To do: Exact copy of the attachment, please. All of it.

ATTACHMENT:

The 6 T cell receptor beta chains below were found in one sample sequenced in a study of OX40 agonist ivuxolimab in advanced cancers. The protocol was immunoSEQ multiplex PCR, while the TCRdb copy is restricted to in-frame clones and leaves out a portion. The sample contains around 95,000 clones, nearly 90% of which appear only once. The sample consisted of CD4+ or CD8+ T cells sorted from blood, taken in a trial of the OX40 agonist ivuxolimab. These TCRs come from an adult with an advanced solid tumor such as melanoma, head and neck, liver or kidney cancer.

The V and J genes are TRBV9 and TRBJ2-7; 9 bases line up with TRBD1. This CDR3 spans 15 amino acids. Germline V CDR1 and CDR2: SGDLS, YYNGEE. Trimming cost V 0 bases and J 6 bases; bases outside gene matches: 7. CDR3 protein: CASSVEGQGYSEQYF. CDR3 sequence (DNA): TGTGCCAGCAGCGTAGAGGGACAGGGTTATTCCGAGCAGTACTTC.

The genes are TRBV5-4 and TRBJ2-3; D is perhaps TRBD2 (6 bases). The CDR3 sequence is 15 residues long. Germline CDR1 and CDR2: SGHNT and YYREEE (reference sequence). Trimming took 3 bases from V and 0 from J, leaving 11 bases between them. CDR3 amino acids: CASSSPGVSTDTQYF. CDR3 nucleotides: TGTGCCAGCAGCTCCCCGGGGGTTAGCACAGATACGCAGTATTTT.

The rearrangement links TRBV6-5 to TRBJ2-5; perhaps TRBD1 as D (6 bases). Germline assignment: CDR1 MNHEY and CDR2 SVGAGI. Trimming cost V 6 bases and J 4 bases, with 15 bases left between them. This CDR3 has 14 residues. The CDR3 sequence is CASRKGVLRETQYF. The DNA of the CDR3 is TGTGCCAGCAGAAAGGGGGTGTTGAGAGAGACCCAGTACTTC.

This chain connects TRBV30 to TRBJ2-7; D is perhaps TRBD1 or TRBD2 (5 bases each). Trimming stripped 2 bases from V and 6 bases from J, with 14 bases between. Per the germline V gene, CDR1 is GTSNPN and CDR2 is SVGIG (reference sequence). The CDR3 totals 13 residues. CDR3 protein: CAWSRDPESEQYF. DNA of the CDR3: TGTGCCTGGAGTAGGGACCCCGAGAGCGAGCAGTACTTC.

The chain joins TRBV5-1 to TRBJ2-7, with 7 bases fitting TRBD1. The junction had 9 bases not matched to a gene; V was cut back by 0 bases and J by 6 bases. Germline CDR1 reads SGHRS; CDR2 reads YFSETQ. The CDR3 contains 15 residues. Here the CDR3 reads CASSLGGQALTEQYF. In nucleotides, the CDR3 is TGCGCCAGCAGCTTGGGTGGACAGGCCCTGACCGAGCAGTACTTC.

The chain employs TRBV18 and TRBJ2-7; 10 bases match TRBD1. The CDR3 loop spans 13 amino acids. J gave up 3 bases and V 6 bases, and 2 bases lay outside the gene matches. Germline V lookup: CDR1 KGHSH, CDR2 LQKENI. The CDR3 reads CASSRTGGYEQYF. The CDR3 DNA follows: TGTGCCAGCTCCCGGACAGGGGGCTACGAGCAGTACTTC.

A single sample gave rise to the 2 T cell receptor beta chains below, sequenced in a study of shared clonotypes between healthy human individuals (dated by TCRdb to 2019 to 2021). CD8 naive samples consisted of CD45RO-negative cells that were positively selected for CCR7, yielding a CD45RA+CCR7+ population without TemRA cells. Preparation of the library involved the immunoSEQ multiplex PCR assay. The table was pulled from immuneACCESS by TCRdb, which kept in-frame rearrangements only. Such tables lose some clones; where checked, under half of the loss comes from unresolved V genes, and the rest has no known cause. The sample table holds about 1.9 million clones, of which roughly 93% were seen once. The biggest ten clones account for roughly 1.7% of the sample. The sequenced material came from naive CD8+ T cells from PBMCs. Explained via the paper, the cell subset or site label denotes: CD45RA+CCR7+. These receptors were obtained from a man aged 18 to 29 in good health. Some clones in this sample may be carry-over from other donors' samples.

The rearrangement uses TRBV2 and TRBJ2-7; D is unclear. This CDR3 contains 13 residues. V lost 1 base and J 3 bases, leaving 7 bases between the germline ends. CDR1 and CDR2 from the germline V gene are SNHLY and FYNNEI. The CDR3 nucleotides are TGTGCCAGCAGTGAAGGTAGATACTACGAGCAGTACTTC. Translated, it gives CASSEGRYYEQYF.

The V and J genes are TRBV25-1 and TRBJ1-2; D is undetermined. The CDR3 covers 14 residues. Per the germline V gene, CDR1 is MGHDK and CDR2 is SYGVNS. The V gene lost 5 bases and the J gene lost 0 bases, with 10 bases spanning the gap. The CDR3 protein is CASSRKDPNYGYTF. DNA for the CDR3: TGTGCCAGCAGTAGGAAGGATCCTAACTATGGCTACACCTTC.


The 6 T cell receptor beta chains below were found in one sample sequenced in a study of OX40 agonist ivuxolimab in advanced cancers. The protocol was immunoSEQ multiplex PCR, while the TCRdb copy is restricted to in-frame clones and leaves out a portion. The sample contains around 95,000 clones, nearly 90% of which appear only once. The sample consisted of CD4+ or CD8+ T cells sorted from blood, taken in a trial of the OX40 agonist ivuxolimab. These TCRs come from an adult with an advanced solid tumor such as melanoma, head and neck, liver or kidney cancer.

The V and J genes are TRBV9 and TRBJ2-7; 9 bases line up with TRBD1. This CDR3 spans 15 amino acids. Germline V CDR1 and CDR2: SGDLS, YYNGEE. Trimming cost V 0 bases and J 6 bases; bases outside gene matches: 7. CDR3 protein: CASSVEGQGYSEQYF. CDR3 sequence (DNA): TGTGCCAGCAGCGTAGAGGGACAGGGTTATTCCGAGCAGTACTTC.

The genes are TRBV5-4 and TRBJ2-3; D is perhaps TRBD2 (6 bases). The CDR3 sequence is 15 residues long. Germline CDR1 and CDR2: SGHNT and YYREEE (reference sequence). Trimming took 3 bases from V and 0 from J, leaving 11 bases between them. CDR3 amino acids: CASSSPGVSTDTQYF. CDR3 nucleotides: TGTGCCAGCAGCTCCCCGGGGGTTAGCACAGATACGCAGTATTTT.

The rearrangement links TRBV6-5 to TRBJ2-5; perhaps TRBD1 as D (6 bases). Germline assignment: CDR1 MNHEY and CDR2 SVGAGI. Trimming cost V 6 bases and J 4 bases, with 15 bases left between them. This CDR3 has 14 residues. The CDR3 sequence is CASRKGVLRETQYF. The DNA of the CDR3 is TGTGCCAGCAGAAAGGGGGTGTTGAGAGAGACCCAGTACTTC.

This chain connects TRBV30 to TRBJ2-7; D is perhaps TRBD1 or TRBD2 (5 bases each). Trimming stripped 2 bases from V and 6 bases from J, with 14 bases between. Per the germline V gene, CDR1 is GTSNPN and CDR2 is SVGIG (reference sequence). The CDR3 totals 13 residues. CDR3 protein: CAWSRDPESEQYF. DNA of the CDR3: TGTGCCTGGAGTAGGGACCCCGAGAGCGAGCAGTACTTC.

The chain joins TRBV5-1 to TRBJ2-7, with 7 bases fitting TRBD1. The junction had 9 bases not matched to a gene; V was cut back by 0 bases and J by 6 bases. Germline CDR1 reads SGHRS; CDR2 reads YFSETQ. The CDR3 contains 15 residues. Here the CDR3 reads CASSLGGQALTEQYF. In nucleotides, the CDR3 is TGCGCCAGCAGCTTGGGTGGACAGGCCCTGACCGAGCAGTACTTC.

The chain employs TRBV18 and TRBJ2-7; 10 bases match TRBD1. The CDR3 loop spans 13 amino acids. J gave up 3 bases and V 6 bases, and 2 bases lay outside the gene matches. Germline V lookup: CDR1 KGHSH, CDR2 LQKENI. The CDR3 reads CASSRTGGYEQYF. The CDR3 DNA follows: TGTGCCAGCTCCCGGACAGGGGGCTACGAGCAGTACTTC.

A single sample gave rise to the 2 T cell receptor beta chains below, sequenced in a study of shared clonotypes between healthy human individuals (dated by TCRdb to 2019 to 2021). CD8 naive samples consisted of CD45RO-negative cells that were positively selected for CCR7, yielding a CD45RA+CCR7+ population without TemRA cells. Preparation of the library involved the immunoSEQ multiplex PCR assay. The table was pulled from immuneACCESS by TCRdb, which kept in-frame rearrangements only. Such tables lose some clones; where checked, under half of the loss comes from unresolved V genes, and the rest has no known cause. The sample table holds about 1.9 million clones, of which roughly 93% were seen once. The biggest ten clones account for roughly 1.7% of the sample. The sequenced material came from naive CD8+ T cells from PBMCs. Explained via the paper, the cell subset or site label denotes: CD45RA+CCR7+. These receptors were obtained from a man aged 18 to 29 in good health. Some clones in this sample may be carry-over from other donors' samples.

The rearrangement uses TRBV2 and TRBJ2-7; D is unclear. This CDR3 contains 13 residues. V lost 1 base and J 3 bases, leaving 7 bases between the germline ends. CDR1 and CDR2 from the germline V gene are SNHLY and FYNNEI. The CDR3 nucleotides are TGTGCCAGCAGTGAAGGTAGATACTACGAGCAGTACTTC. Translated, it gives CASSEGRYYEQYF.

The V and J genes are TRBV25-1 and TRBJ1-2; D is undetermined. The CDR3 covers 14 residues. Per the germline V gene, CDR1 is MGHDK and CDR2 is SYGVNS. The V gene lost 5 bases and the J gene lost 0 bases, with 10 bases spanning the gap. The CDR3 protein is CASSRKDPNYGYTF. DNA for the CDR3: TGTGCCAGCAGTAGGAAGGATCCTAACTATGGCTACACCTTC.